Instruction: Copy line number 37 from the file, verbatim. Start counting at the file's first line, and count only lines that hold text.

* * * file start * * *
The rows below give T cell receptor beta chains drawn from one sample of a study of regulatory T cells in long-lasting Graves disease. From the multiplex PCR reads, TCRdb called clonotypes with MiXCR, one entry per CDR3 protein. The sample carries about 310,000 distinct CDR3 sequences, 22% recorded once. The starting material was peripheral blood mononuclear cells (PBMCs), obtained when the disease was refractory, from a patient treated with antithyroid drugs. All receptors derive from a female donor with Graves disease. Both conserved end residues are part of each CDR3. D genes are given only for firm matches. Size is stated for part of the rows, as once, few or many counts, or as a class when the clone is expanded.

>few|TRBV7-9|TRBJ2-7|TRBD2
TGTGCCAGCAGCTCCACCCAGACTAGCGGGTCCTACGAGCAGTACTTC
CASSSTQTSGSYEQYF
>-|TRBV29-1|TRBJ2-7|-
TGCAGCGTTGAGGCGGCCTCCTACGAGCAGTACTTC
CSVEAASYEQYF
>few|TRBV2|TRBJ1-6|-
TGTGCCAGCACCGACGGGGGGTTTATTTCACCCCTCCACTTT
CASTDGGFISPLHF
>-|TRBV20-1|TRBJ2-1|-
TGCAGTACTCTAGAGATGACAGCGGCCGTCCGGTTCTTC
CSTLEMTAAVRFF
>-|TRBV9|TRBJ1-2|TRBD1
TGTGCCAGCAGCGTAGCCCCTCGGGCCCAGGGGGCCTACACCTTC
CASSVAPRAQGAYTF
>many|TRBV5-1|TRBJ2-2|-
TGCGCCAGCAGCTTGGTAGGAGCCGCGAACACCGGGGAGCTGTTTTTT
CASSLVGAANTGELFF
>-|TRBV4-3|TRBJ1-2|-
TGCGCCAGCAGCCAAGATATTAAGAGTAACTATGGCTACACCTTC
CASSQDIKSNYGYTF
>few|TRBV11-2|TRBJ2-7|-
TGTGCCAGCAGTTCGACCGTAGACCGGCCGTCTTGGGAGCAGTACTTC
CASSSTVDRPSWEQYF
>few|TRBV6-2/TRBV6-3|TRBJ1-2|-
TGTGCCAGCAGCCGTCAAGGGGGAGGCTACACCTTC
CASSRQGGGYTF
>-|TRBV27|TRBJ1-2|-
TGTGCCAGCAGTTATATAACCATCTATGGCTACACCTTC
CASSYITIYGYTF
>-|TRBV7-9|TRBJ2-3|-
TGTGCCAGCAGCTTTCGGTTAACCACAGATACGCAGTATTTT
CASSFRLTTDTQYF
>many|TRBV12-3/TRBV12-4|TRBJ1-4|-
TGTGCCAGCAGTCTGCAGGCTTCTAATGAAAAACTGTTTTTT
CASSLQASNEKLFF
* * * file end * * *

CASSLQASNEKLFF